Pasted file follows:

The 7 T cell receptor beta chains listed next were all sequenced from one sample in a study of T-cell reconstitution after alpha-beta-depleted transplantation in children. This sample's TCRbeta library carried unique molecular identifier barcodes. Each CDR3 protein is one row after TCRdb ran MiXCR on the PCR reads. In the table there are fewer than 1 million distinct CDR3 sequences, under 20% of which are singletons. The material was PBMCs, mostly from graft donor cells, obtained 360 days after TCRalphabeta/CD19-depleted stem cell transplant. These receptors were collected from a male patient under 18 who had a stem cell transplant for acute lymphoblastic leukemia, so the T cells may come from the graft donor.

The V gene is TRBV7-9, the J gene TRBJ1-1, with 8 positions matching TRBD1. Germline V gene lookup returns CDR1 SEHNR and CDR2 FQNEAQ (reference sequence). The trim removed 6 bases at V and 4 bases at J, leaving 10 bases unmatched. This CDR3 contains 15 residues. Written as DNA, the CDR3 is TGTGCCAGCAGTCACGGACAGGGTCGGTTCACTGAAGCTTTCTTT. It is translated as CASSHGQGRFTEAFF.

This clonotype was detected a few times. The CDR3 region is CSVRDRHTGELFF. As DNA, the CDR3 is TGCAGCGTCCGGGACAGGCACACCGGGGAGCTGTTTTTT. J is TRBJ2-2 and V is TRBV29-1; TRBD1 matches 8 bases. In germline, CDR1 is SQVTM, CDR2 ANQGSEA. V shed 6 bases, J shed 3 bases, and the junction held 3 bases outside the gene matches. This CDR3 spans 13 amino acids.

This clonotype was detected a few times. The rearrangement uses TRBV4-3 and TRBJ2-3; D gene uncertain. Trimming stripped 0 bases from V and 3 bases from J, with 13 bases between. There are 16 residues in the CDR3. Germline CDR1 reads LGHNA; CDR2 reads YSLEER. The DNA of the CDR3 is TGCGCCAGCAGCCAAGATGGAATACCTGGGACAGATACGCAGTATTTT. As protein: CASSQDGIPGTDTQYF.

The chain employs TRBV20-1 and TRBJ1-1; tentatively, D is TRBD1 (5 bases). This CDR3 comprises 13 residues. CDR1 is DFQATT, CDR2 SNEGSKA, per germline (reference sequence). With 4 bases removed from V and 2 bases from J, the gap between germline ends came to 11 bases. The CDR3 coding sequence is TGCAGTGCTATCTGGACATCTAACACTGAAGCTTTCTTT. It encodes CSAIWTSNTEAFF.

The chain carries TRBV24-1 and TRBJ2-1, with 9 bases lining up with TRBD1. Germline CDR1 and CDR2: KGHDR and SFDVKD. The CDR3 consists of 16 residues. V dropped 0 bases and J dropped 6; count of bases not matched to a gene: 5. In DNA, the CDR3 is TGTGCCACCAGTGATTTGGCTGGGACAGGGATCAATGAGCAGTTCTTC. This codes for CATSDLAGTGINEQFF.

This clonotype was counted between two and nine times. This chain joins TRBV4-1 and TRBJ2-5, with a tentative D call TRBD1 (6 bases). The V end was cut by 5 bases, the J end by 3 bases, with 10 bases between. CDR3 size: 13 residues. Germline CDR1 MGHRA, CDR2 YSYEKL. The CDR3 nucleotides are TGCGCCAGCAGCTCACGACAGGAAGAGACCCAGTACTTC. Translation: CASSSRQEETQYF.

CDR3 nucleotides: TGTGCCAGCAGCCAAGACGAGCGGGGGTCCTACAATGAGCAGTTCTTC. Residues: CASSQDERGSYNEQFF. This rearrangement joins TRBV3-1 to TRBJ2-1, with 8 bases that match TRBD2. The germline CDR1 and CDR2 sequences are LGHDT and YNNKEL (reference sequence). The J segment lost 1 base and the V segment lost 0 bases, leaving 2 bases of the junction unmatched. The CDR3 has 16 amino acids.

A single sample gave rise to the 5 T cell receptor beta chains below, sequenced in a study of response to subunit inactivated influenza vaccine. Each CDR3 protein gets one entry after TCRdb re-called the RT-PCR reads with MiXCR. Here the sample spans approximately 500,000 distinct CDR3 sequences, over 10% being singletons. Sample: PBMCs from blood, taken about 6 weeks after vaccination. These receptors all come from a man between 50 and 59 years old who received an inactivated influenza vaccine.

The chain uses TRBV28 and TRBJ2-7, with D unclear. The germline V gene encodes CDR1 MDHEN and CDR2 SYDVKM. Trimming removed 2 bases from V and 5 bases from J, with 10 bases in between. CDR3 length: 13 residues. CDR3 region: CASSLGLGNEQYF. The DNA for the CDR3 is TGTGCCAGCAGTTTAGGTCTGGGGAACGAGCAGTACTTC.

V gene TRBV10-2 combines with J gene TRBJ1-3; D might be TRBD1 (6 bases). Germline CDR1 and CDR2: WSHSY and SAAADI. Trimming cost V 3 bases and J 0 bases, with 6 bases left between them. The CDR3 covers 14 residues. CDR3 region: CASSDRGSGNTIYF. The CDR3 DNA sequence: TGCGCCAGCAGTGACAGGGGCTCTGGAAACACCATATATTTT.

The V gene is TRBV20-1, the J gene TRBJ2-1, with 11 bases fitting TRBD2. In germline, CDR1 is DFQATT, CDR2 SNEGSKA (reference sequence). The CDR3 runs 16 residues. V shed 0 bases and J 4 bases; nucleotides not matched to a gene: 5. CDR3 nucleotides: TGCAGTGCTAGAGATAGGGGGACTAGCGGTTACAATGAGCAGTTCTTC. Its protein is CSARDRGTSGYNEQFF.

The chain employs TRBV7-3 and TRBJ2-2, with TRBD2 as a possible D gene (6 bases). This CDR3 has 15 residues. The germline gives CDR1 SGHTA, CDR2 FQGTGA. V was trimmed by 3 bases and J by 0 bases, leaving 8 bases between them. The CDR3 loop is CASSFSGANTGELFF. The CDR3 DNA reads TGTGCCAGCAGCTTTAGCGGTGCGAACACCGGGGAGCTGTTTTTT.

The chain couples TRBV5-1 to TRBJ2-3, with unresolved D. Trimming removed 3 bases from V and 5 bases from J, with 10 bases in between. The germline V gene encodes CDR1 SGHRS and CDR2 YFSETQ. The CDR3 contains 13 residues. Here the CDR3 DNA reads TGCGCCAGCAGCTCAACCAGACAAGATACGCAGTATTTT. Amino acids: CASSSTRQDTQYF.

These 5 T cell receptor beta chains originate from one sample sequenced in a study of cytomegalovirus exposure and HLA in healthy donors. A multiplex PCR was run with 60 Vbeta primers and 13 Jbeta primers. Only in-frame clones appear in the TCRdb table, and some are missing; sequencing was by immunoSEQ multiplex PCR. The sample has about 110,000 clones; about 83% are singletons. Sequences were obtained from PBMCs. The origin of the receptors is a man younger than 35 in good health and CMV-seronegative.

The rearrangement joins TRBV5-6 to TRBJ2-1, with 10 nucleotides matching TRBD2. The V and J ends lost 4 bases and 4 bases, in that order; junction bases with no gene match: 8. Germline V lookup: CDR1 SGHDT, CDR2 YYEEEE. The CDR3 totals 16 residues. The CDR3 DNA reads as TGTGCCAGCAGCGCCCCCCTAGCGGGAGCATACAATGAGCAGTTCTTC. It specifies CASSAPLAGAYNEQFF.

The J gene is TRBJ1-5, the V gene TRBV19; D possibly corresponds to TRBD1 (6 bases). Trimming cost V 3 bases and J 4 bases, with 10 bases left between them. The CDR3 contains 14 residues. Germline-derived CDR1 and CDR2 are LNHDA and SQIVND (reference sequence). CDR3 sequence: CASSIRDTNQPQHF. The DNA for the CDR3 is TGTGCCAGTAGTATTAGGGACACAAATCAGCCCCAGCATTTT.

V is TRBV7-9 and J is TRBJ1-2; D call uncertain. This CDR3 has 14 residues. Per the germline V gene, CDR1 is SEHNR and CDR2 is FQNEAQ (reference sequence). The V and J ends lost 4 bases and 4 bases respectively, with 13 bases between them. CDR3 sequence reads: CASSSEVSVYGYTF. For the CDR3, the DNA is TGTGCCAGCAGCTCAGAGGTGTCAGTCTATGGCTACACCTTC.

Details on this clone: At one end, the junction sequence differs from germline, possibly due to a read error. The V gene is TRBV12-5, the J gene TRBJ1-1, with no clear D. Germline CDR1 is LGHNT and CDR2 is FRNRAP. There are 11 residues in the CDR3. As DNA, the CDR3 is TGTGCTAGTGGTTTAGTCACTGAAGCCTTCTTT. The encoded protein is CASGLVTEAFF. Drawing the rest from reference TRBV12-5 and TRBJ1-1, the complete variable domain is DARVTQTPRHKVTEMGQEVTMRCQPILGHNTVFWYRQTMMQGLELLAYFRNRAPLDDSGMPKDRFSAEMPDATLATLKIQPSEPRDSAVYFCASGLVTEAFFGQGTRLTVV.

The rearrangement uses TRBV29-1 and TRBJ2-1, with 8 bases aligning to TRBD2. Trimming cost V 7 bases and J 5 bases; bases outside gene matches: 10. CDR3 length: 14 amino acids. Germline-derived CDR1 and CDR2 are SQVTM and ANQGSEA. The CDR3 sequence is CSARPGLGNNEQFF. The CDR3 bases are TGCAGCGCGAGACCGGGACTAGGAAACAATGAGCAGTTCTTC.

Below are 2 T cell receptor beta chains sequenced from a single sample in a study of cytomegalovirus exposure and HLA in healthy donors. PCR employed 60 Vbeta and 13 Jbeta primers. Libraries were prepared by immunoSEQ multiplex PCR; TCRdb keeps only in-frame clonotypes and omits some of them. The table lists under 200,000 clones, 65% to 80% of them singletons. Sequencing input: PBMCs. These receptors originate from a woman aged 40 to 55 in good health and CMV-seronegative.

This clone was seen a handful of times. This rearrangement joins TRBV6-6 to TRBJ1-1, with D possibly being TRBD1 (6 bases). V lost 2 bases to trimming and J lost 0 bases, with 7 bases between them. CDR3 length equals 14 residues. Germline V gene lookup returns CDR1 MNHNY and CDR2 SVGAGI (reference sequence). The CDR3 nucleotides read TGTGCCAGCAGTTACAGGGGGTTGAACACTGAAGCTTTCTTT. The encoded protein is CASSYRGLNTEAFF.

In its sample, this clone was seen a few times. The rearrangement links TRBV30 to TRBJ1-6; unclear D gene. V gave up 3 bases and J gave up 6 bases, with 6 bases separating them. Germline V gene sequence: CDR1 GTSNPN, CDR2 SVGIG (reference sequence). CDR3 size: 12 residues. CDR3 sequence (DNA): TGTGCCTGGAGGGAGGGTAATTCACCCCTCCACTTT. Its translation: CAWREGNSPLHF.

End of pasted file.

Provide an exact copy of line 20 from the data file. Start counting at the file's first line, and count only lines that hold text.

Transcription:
The rearrangement uses TRBV29-1 and TRBJ2-1, with 8 bases aligning to TRBD2. Trimming cost V 7 bases and J 5 bases; bases outside gene matches: 10. CDR3 length: 14 amino acids. Germline-derived CDR1 and CDR2 are SQVTM and ANQGSEA. The CDR3 sequence is CSARPGLGNNEQFF. The CDR3 bases are TGCAGCGCGAGACCGGGACTAGGAAACAATGAGCAGTTCTTC.